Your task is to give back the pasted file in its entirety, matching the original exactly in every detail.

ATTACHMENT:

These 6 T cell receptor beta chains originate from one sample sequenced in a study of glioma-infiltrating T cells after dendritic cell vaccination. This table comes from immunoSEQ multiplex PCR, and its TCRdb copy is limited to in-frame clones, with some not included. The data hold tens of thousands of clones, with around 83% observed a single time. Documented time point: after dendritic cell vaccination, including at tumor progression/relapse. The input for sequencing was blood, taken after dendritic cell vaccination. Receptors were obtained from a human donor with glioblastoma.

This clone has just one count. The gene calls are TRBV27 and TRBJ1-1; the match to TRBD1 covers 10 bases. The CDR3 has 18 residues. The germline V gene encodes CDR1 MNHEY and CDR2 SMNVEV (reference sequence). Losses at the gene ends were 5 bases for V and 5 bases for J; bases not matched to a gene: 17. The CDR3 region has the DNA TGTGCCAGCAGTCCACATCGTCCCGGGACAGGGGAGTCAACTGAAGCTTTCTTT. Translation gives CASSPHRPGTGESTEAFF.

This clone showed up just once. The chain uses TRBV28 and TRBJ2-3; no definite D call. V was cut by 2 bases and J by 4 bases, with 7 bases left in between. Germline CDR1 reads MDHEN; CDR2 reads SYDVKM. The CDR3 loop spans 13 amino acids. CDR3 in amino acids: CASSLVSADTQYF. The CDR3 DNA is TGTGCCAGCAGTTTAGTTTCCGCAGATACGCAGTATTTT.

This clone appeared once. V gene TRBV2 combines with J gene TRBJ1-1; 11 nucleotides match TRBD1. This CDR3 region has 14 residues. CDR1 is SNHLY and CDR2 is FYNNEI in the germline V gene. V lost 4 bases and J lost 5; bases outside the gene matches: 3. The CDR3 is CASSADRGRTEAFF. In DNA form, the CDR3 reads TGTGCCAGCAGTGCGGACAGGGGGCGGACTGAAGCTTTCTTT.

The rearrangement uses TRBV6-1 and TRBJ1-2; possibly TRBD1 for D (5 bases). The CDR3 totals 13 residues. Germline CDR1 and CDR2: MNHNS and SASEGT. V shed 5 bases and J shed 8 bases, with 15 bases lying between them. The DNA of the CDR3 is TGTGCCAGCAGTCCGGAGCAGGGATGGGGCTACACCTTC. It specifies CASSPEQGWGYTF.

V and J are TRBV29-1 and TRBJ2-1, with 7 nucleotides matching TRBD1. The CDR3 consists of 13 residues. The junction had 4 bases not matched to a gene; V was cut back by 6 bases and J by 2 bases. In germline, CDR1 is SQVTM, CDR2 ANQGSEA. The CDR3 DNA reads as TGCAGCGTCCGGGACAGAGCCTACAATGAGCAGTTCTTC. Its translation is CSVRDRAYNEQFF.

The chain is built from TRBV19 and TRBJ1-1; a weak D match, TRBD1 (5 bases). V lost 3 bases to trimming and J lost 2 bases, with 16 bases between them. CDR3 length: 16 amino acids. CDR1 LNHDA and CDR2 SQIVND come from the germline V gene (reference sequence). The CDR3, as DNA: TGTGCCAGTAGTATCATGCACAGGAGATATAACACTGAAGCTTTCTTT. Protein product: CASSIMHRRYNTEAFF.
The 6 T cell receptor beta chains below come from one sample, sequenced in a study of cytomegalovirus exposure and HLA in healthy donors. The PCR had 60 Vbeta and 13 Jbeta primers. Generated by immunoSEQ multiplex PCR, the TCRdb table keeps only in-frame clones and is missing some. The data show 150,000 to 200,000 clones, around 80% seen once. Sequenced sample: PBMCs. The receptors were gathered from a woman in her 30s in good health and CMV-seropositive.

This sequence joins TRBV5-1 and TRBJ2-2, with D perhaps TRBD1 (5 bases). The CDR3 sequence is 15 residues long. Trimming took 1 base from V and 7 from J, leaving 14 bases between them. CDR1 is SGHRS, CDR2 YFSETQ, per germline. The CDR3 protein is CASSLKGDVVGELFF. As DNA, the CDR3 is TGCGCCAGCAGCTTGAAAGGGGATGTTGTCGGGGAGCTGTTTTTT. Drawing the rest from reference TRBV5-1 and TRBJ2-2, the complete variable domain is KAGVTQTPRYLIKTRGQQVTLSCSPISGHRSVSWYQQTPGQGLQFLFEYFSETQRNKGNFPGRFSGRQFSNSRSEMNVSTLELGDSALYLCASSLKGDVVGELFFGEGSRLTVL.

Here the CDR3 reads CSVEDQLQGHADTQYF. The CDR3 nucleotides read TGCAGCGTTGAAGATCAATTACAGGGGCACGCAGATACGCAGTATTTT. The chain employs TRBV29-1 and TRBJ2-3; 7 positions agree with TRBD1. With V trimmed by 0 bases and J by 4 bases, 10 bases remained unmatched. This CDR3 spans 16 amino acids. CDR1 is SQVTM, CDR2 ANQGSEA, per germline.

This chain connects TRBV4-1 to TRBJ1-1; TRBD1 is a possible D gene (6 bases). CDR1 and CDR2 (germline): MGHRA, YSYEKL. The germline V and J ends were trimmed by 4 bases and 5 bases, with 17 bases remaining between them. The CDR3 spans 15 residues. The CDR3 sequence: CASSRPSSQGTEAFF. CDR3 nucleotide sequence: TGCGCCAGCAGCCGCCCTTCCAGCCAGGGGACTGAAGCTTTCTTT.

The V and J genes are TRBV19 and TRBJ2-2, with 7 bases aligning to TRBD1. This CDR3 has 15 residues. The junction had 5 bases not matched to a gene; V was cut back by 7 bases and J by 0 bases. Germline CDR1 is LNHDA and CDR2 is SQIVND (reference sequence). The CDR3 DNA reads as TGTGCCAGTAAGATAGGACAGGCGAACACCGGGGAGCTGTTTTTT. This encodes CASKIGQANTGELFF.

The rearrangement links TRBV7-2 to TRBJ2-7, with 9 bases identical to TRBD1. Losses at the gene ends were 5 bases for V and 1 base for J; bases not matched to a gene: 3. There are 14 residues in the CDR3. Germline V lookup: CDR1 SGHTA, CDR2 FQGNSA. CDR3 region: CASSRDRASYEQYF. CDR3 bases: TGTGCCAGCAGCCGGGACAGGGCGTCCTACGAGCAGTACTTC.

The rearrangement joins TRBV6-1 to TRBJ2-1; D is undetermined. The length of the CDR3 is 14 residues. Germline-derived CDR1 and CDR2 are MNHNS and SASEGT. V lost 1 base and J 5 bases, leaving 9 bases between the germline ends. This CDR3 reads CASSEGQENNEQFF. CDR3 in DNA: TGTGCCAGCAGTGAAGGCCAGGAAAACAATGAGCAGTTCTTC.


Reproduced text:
These 6 T cell receptor beta chains originate from one sample sequenced in a study of glioma-infiltrating T cells after dendritic cell vaccination. This table comes from immunoSEQ multiplex PCR, and its TCRdb copy is limited to in-frame clones, with some not included. The data hold tens of thousands of clones, with around 83% observed a single time. Documented time point: after dendritic cell vaccination, including at tumor progression/relapse. The input for sequencing was blood, taken after dendritic cell vaccination. Receptors were obtained from a human donor with glioblastoma.

This clone has just one count. The gene calls are TRBV27 and TRBJ1-1; the match to TRBD1 covers 10 bases. The CDR3 has 18 residues. The germline V gene encodes CDR1 MNHEY and CDR2 SMNVEV (reference sequence). Losses at the gene ends were 5 bases for V and 5 bases for J; bases not matched to a gene: 17. The CDR3 region has the DNA TGTGCCAGCAGTCCACATCGTCCCGGGACAGGGGAGTCAACTGAAGCTTTCTTT. Translation gives CASSPHRPGTGESTEAFF.

This clone showed up just once. The chain uses TRBV28 and TRBJ2-3; no definite D call. V was cut by 2 bases and J by 4 bases, with 7 bases left in between. Germline CDR1 reads MDHEN; CDR2 reads SYDVKM. The CDR3 loop spans 13 amino acids. CDR3 in amino acids: CASSLVSADTQYF. The CDR3 DNA is TGTGCCAGCAGTTTAGTTTCCGCAGATACGCAGTATTTT.

This clone appeared once. V gene TRBV2 combines with J gene TRBJ1-1; 11 nucleotides match TRBD1. This CDR3 region has 14 residues. CDR1 is SNHLY and CDR2 is FYNNEI in the germline V gene. V lost 4 bases and J lost 5; bases outside the gene matches: 3. The CDR3 is CASSADRGRTEAFF. In DNA form, the CDR3 reads TGTGCCAGCAGTGCGGACAGGGGGCGGACTGAAGCTTTCTTT.

The rearrangement uses TRBV6-1 and TRBJ1-2; possibly TRBD1 for D (5 bases). The CDR3 totals 13 residues. Germline CDR1 and CDR2: MNHNS and SASEGT. V shed 5 bases and J shed 8 bases, with 15 bases lying between them. The DNA of the CDR3 is TGTGCCAGCAGTCCGGAGCAGGGATGGGGCTACACCTTC. It specifies CASSPEQGWGYTF.

V and J are TRBV29-1 and TRBJ2-1, with 7 nucleotides matching TRBD1. The CDR3 consists of 13 residues. The junction had 4 bases not matched to a gene; V was cut back by 6 bases and J by 2 bases. In germline, CDR1 is SQVTM, CDR2 ANQGSEA. The CDR3 DNA reads as TGCAGCGTCCGGGACAGAGCCTACAATGAGCAGTTCTTC. Its translation is CSVRDRAYNEQFF.

The chain is built from TRBV19 and TRBJ1-1; a weak D match, TRBD1 (5 bases). V lost 3 bases to trimming and J lost 2 bases, with 16 bases between them. CDR3 length: 16 amino acids. CDR1 LNHDA and CDR2 SQIVND come from the germline V gene (reference sequence). The CDR3, as DNA: TGTGCCAGTAGTATCATGCACAGGAGATATAACACTGAAGCTTTCTTT. Protein product: CASSIMHRRYNTEAFF.
The 6 T cell receptor beta chains below come from one sample, sequenced in a study of cytomegalovirus exposure and HLA in healthy donors. The PCR had 60 Vbeta and 13 Jbeta primers. Generated by immunoSEQ multiplex PCR, the TCRdb table keeps only in-frame clones and is missing some. The data show 150,000 to 200,000 clones, around 80% seen once. Sequenced sample: PBMCs. The receptors were gathered from a woman in her 30s in good health and CMV-seropositive.

This sequence joins TRBV5-1 and TRBJ2-2, with D perhaps TRBD1 (5 bases). The CDR3 sequence is 15 residues long. Trimming took 1 base from V and 7 from J, leaving 14 bases between them. CDR1 is SGHRS, CDR2 YFSETQ, per germline. The CDR3 protein is CASSLKGDVVGELFF. As DNA, the CDR3 is TGCGCCAGCAGCTTGAAAGGGGATGTTGTCGGGGAGCTGTTTTTT. Drawing the rest from reference TRBV5-1 and TRBJ2-2, the complete variable domain is KAGVTQTPRYLIKTRGQQVTLSCSPISGHRSVSWYQQTPGQGLQFLFEYFSETQRNKGNFPGRFSGRQFSNSRSEMNVSTLELGDSALYLCASSLKGDVVGELFFGEGSRLTVL.

Here the CDR3 reads CSVEDQLQGHADTQYF. The CDR3 nucleotides read TGCAGCGTTGAAGATCAATTACAGGGGCACGCAGATACGCAGTATTTT. The chain employs TRBV29-1 and TRBJ2-3; 7 positions agree with TRBD1. With V trimmed by 0 bases and J by 4 bases, 10 bases remained unmatched. This CDR3 spans 16 amino acids. CDR1 is SQVTM, CDR2 ANQGSEA, per germline.

This chain connects TRBV4-1 to TRBJ1-1; TRBD1 is a possible D gene (6 bases). CDR1 and CDR2 (germline): MGHRA, YSYEKL. The germline V and J ends were trimmed by 4 bases and 5 bases, with 17 bases remaining between them. The CDR3 spans 15 residues. The CDR3 sequence: CASSRPSSQGTEAFF. CDR3 nucleotide sequence: TGCGCCAGCAGCCGCCCTTCCAGCCAGGGGACTGAAGCTTTCTTT.

The V and J genes are TRBV19 and TRBJ2-2, with 7 bases aligning to TRBD1. This CDR3 has 15 residues. The junction had 5 bases not matched to a gene; V was cut back by 7 bases and J by 0 bases. Germline CDR1 is LNHDA and CDR2 is SQIVND (reference sequence). The CDR3 DNA reads as TGTGCCAGTAAGATAGGACAGGCGAACACCGGGGAGCTGTTTTTT. This encodes CASKIGQANTGELFF.

The rearrangement links TRBV7-2 to TRBJ2-7, with 9 bases identical to TRBD1. Losses at the gene ends were 5 bases for V and 1 base for J; bases not matched to a gene: 3. There are 14 residues in the CDR3. Germline V lookup: CDR1 SGHTA, CDR2 FQGNSA. CDR3 region: CASSRDRASYEQYF. CDR3 bases: TGTGCCAGCAGCCGGGACAGGGCGTCCTACGAGCAGTACTTC.

The rearrangement joins TRBV6-1 to TRBJ2-1; D is undetermined. The length of the CDR3 is 14 residues. Germline-derived CDR1 and CDR2 are MNHNS and SASEGT. V lost 1 base and J 5 bases, leaving 9 bases between the germline ends. This CDR3 reads CASSEGQENNEQFF. CDR3 in DNA: TGTGCCAGCAGTGAAGGCCAGGAAAACAATGAGCAGTTCTTC.